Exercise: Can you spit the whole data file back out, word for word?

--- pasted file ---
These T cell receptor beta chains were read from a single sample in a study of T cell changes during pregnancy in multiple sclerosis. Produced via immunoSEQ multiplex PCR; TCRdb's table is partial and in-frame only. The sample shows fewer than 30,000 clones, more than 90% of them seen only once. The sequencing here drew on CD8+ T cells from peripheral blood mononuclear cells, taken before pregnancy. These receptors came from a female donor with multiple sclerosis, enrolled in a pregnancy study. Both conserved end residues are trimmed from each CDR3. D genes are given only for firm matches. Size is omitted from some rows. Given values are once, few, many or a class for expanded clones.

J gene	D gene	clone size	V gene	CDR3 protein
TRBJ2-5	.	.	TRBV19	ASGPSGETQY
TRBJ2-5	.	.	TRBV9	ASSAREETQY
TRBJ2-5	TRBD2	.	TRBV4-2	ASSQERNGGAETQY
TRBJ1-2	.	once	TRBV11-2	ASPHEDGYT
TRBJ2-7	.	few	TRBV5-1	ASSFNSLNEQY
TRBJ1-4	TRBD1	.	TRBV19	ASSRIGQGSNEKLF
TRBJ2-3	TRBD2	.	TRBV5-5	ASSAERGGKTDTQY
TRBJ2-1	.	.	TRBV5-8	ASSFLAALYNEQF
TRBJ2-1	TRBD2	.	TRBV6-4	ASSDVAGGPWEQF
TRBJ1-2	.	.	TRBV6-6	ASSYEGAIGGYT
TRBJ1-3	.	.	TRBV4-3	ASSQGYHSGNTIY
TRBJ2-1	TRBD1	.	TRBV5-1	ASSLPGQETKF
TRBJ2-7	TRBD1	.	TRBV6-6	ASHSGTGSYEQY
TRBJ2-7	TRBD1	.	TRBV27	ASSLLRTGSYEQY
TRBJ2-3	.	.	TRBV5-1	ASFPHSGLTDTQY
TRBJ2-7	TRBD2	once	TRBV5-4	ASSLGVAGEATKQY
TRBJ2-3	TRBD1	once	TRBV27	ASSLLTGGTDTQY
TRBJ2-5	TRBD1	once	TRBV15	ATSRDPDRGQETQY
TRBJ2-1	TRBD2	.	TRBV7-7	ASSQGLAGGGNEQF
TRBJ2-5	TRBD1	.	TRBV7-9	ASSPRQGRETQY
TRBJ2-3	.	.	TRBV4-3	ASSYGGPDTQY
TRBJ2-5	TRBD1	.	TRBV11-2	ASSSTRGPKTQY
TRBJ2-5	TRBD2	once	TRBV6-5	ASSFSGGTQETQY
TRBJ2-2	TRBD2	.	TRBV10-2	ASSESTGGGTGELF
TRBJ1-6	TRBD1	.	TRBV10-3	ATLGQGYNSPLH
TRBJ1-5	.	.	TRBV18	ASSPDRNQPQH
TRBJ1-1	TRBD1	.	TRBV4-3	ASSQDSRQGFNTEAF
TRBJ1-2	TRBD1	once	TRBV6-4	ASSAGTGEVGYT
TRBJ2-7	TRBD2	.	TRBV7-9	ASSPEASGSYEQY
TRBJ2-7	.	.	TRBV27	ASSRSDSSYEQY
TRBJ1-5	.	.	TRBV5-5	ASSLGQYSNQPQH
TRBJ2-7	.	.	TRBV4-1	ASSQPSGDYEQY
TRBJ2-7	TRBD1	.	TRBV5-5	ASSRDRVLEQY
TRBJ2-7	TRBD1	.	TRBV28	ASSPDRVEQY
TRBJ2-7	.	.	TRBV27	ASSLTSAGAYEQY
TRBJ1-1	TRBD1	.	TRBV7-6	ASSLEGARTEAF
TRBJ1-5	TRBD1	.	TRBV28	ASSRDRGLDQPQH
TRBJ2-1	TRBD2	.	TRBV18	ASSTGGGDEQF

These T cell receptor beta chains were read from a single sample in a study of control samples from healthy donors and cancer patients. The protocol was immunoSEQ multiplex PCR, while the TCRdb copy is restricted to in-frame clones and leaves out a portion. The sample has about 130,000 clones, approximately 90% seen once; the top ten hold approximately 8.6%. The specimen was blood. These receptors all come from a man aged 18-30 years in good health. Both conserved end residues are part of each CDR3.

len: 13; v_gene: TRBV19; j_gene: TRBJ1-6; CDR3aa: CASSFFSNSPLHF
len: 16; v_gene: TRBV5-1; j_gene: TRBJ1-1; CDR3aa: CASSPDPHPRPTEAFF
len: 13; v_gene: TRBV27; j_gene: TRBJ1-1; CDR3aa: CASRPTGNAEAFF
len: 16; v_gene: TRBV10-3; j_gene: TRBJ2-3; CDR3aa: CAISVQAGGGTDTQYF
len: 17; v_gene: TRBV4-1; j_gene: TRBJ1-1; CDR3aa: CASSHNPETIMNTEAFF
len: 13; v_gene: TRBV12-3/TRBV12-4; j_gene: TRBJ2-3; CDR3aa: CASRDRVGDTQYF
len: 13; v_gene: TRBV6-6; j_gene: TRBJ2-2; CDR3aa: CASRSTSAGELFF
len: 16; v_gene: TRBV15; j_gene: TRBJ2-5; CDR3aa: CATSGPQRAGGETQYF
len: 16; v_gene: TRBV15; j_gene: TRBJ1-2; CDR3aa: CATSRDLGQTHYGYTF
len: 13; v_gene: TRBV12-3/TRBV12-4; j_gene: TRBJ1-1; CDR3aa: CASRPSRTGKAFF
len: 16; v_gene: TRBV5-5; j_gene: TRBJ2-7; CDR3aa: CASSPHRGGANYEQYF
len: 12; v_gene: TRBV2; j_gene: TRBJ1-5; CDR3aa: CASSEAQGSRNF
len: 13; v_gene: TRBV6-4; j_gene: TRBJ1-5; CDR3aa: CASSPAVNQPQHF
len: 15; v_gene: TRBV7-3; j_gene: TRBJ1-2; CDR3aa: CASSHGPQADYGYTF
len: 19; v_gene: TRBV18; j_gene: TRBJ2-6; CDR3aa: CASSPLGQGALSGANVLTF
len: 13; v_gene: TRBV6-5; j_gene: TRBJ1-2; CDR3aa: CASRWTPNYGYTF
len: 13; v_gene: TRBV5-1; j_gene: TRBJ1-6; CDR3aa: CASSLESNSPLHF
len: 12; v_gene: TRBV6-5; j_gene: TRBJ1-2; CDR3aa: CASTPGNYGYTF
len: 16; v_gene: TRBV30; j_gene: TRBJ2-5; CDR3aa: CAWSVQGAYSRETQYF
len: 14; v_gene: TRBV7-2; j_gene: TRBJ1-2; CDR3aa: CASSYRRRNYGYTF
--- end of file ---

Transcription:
These T cell receptor beta chains were read from a single sample in a study of T cell changes during pregnancy in multiple sclerosis. Produced via immunoSEQ multiplex PCR; TCRdb's table is partial and in-frame only. The sample shows fewer than 30,000 clones, more than 90% of them seen only once. The sequencing here drew on CD8+ T cells from peripheral blood mononuclear cells, taken before pregnancy. These receptors came from a female donor with multiple sclerosis, enrolled in a pregnancy study. Both conserved end residues are trimmed from each CDR3. D genes are given only for firm matches. Size is omitted from some rows. Given values are once, few, many or a class for expanded clones.

J gene	D gene	clone size	V gene	CDR3 protein
TRBJ2-5	.	.	TRBV19	ASGPSGETQY
TRBJ2-5	.	.	TRBV9	ASSAREETQY
TRBJ2-5	TRBD2	.	TRBV4-2	ASSQERNGGAETQY
TRBJ1-2	.	once	TRBV11-2	ASPHEDGYT
TRBJ2-7	.	few	TRBV5-1	ASSFNSLNEQY
TRBJ1-4	TRBD1	.	TRBV19	ASSRIGQGSNEKLF
TRBJ2-3	TRBD2	.	TRBV5-5	ASSAERGGKTDTQY
TRBJ2-1	.	.	TRBV5-8	ASSFLAALYNEQF
TRBJ2-1	TRBD2	.	TRBV6-4	ASSDVAGGPWEQF
TRBJ1-2	.	.	TRBV6-6	ASSYEGAIGGYT
TRBJ1-3	.	.	TRBV4-3	ASSQGYHSGNTIY
TRBJ2-1	TRBD1	.	TRBV5-1	ASSLPGQETKF
TRBJ2-7	TRBD1	.	TRBV6-6	ASHSGTGSYEQY
TRBJ2-7	TRBD1	.	TRBV27	ASSLLRTGSYEQY
TRBJ2-3	.	.	TRBV5-1	ASFPHSGLTDTQY
TRBJ2-7	TRBD2	once	TRBV5-4	ASSLGVAGEATKQY
TRBJ2-3	TRBD1	once	TRBV27	ASSLLTGGTDTQY
TRBJ2-5	TRBD1	once	TRBV15	ATSRDPDRGQETQY
TRBJ2-1	TRBD2	.	TRBV7-7	ASSQGLAGGGNEQF
TRBJ2-5	TRBD1	.	TRBV7-9	ASSPRQGRETQY
TRBJ2-3	.	.	TRBV4-3	ASSYGGPDTQY
TRBJ2-5	TRBD1	.	TRBV11-2	ASSSTRGPKTQY
TRBJ2-5	TRBD2	once	TRBV6-5	ASSFSGGTQETQY
TRBJ2-2	TRBD2	.	TRBV10-2	ASSESTGGGTGELF
TRBJ1-6	TRBD1	.	TRBV10-3	ATLGQGYNSPLH
TRBJ1-5	.	.	TRBV18	ASSPDRNQPQH
TRBJ1-1	TRBD1	.	TRBV4-3	ASSQDSRQGFNTEAF
TRBJ1-2	TRBD1	once	TRBV6-4	ASSAGTGEVGYT
TRBJ2-7	TRBD2	.	TRBV7-9	ASSPEASGSYEQY
TRBJ2-7	.	.	TRBV27	ASSRSDSSYEQY
TRBJ1-5	.	.	TRBV5-5	ASSLGQYSNQPQH
TRBJ2-7	.	.	TRBV4-1	ASSQPSGDYEQY
TRBJ2-7	TRBD1	.	TRBV5-5	ASSRDRVLEQY
TRBJ2-7	TRBD1	.	TRBV28	ASSPDRVEQY
TRBJ2-7	.	.	TRBV27	ASSLTSAGAYEQY
TRBJ1-1	TRBD1	.	TRBV7-6	ASSLEGARTEAF
TRBJ1-5	TRBD1	.	TRBV28	ASSRDRGLDQPQH
TRBJ2-1	TRBD2	.	TRBV18	ASSTGGGDEQF

These T cell receptor beta chains were read from a single sample in a study of control samples from healthy donors and cancer patients. The protocol was immunoSEQ multiplex PCR, while the TCRdb copy is restricted to in-frame clones and leaves out a portion. The sample has about 130,000 clones, approximately 90% seen once; the top ten hold approximately 8.6%. The specimen was blood. These receptors all come from a man aged 18-30 years in good health. Both conserved end residues are part of each CDR3.

len: 13; v_gene: TRBV19; j_gene: TRBJ1-6; CDR3aa: CASSFFSNSPLHF
len: 16; v_gene: TRBV5-1; j_gene: TRBJ1-1; CDR3aa: CASSPDPHPRPTEAFF
len: 13; v_gene: TRBV27; j_gene: TRBJ1-1; CDR3aa: CASRPTGNAEAFF
len: 16; v_gene: TRBV10-3; j_gene: TRBJ2-3; CDR3aa: CAISVQAGGGTDTQYF
len: 17; v_gene: TRBV4-1; j_gene: TRBJ1-1; CDR3aa: CASSHNPETIMNTEAFF
len: 13; v_gene: TRBV12-3/TRBV12-4; j_gene: TRBJ2-3; CDR3aa: CASRDRVGDTQYF
len: 13; v_gene: TRBV6-6; j_gene: TRBJ2-2; CDR3aa: CASRSTSAGELFF
len: 16; v_gene: TRBV15; j_gene: TRBJ2-5; CDR3aa: CATSGPQRAGGETQYF
len: 16; v_gene: TRBV15; j_gene: TRBJ1-2; CDR3aa: CATSRDLGQTHYGYTF
len: 13; v_gene: TRBV12-3/TRBV12-4; j_gene: TRBJ1-1; CDR3aa: CASRPSRTGKAFF
len: 16; v_gene: TRBV5-5; j_gene: TRBJ2-7; CDR3aa: CASSPHRGGANYEQYF
len: 12; v_gene: TRBV2; j_gene: TRBJ1-5; CDR3aa: CASSEAQGSRNF
len: 13; v_gene: TRBV6-4; j_gene: TRBJ1-5; CDR3aa: CASSPAVNQPQHF
len: 15; v_gene: TRBV7-3; j_gene: TRBJ1-2; CDR3aa: CASSHGPQADYGYTF
len: 19; v_gene: TRBV18; j_gene: TRBJ2-6; CDR3aa: CASSPLGQGALSGANVLTF
len: 13; v_gene: TRBV6-5; j_gene: TRBJ1-2; CDR3aa: CASRWTPNYGYTF
len: 13; v_gene: TRBV5-1; j_gene: TRBJ1-6; CDR3aa: CASSLESNSPLHF
len: 12; v_gene: TRBV6-5; j_gene: TRBJ1-2; CDR3aa: CASTPGNYGYTF
len: 16; v_gene: TRBV30; j_gene: TRBJ2-5; CDR3aa: CAWSVQGAYSRETQYF
len: 14; v_gene: TRBV7-2; j_gene: TRBJ1-2; CDR3aa: CASSYRRRNYGYTF